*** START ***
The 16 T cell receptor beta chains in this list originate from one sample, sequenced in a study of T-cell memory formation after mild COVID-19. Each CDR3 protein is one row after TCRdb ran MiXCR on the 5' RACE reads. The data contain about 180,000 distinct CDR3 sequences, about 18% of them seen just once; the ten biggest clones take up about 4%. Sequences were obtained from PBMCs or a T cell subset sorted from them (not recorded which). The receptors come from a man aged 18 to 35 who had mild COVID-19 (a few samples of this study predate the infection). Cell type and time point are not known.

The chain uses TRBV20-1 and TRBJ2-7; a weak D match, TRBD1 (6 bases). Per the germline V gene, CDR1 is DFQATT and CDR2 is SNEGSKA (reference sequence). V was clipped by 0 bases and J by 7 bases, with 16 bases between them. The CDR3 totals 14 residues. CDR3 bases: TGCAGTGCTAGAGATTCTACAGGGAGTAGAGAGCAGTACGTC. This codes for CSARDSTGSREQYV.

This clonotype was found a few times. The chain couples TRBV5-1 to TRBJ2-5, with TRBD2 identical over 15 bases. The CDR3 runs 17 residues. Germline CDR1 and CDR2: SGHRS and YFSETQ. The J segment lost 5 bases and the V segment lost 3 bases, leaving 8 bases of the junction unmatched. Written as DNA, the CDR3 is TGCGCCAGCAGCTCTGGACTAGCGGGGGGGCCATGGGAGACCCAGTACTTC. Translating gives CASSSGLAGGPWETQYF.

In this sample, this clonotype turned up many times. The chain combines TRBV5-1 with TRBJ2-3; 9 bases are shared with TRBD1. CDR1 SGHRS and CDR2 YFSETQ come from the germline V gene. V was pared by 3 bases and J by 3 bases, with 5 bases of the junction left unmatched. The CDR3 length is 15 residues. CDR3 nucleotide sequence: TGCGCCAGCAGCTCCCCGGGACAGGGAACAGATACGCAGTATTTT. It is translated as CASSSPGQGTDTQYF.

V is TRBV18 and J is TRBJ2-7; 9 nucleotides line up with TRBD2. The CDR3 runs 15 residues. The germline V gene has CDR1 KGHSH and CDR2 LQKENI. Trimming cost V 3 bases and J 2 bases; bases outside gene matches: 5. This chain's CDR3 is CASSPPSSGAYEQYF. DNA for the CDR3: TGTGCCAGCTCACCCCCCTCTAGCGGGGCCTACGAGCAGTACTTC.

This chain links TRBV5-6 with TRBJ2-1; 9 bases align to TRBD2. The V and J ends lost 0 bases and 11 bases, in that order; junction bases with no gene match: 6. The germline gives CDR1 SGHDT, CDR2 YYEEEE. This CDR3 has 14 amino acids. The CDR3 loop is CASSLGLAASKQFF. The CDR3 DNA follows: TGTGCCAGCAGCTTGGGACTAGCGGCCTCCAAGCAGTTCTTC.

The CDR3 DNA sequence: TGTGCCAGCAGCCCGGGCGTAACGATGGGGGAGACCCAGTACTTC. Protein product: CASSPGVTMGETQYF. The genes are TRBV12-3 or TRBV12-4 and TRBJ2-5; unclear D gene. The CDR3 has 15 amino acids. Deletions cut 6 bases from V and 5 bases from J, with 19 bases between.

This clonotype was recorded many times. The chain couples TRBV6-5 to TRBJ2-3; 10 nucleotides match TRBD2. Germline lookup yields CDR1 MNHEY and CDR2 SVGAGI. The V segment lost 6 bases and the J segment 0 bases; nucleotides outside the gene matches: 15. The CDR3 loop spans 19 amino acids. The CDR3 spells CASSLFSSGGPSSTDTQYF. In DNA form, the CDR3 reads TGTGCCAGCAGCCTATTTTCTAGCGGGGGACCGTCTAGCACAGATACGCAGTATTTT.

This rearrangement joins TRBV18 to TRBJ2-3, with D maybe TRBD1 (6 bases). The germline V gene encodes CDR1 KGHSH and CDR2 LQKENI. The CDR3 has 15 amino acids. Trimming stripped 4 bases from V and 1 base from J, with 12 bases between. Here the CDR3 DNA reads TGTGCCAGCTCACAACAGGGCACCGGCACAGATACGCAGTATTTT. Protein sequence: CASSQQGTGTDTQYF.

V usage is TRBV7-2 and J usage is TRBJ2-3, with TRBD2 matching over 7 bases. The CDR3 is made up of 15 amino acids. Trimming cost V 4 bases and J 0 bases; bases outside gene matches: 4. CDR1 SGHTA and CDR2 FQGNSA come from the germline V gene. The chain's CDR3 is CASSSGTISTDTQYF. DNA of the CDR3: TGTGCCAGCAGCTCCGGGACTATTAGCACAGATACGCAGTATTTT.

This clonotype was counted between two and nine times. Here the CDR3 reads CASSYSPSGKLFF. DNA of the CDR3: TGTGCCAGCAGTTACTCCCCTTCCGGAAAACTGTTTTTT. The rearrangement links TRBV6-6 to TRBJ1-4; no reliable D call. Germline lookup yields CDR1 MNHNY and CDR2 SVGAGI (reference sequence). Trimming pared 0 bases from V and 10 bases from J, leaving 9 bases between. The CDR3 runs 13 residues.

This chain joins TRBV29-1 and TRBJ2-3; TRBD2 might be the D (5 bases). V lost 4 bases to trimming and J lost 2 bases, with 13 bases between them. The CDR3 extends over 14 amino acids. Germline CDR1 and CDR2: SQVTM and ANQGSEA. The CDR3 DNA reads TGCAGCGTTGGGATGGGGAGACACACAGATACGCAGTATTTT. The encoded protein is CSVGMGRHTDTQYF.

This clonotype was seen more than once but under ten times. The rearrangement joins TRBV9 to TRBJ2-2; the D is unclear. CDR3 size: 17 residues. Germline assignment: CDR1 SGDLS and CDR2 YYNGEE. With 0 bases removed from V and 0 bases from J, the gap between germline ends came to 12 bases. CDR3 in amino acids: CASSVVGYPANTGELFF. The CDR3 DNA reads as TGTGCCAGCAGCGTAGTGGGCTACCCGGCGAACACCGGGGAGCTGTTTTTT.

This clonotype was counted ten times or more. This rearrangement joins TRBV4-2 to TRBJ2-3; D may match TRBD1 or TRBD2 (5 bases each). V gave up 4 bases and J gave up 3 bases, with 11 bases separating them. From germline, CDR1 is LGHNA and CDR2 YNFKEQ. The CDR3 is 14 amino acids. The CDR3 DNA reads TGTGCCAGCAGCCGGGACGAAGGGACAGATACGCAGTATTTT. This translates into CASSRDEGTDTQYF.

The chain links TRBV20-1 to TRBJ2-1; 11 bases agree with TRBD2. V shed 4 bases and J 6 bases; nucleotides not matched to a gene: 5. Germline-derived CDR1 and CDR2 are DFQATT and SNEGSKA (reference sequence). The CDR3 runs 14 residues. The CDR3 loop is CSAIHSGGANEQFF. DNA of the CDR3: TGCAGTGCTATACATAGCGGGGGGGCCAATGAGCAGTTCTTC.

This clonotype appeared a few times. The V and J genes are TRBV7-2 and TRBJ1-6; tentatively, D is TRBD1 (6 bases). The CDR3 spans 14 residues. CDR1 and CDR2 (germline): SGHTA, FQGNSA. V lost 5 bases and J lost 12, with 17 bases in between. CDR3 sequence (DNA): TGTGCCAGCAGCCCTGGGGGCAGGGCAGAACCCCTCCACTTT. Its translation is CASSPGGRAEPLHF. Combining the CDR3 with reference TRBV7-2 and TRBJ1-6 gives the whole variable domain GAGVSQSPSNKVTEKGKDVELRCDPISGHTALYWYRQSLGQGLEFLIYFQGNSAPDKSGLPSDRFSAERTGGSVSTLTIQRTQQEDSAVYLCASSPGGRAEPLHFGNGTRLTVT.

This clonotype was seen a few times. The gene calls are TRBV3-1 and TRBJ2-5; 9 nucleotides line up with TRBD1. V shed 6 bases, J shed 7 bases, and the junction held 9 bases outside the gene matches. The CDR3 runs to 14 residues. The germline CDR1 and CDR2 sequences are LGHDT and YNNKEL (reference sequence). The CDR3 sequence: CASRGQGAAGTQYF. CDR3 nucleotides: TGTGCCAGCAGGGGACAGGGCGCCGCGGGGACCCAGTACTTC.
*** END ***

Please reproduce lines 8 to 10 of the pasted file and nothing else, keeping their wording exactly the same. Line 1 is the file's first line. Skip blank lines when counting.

This clonotype was recorded many times. The chain couples TRBV6-5 to TRBJ2-3; 10 nucleotides match TRBD2. Germline lookup yields CDR1 MNHEY and CDR2 SVGAGI. The V segment lost 6 bases and the J segment 0 bases; nucleotides outside the gene matches: 15. The CDR3 loop spans 19 amino acids. The CDR3 spells CASSLFSSGGPSSTDTQYF. In DNA form, the CDR3 reads TGTGCCAGCAGCCTATTTTCTAGCGGGGGACCGTCTAGCACAGATACGCAGTATTTT.

This rearrangement joins TRBV18 to TRBJ2-3, with D maybe TRBD1 (6 bases). The germline V gene encodes CDR1 KGHSH and CDR2 LQKENI. The CDR3 has 15 amino acids. Trimming stripped 4 bases from V and 1 base from J, with 12 bases between. Here the CDR3 DNA reads TGTGCCAGCTCACAACAGGGCACCGGCACAGATACGCAGTATTTT. Protein sequence: CASSQQGTGTDTQYF.

V usage is TRBV7-2 and J usage is TRBJ2-3, with TRBD2 matching over 7 bases. The CDR3 is made up of 15 amino acids. Trimming cost V 4 bases and J 0 bases; bases outside gene matches: 4. CDR1 SGHTA and CDR2 FQGNSA come from the germline V gene. The chain's CDR3 is CASSSGTISTDTQYF. DNA of the CDR3: TGTGCCAGCAGCTCCGGGACTATTAGCACAGATACGCAGTATTTT.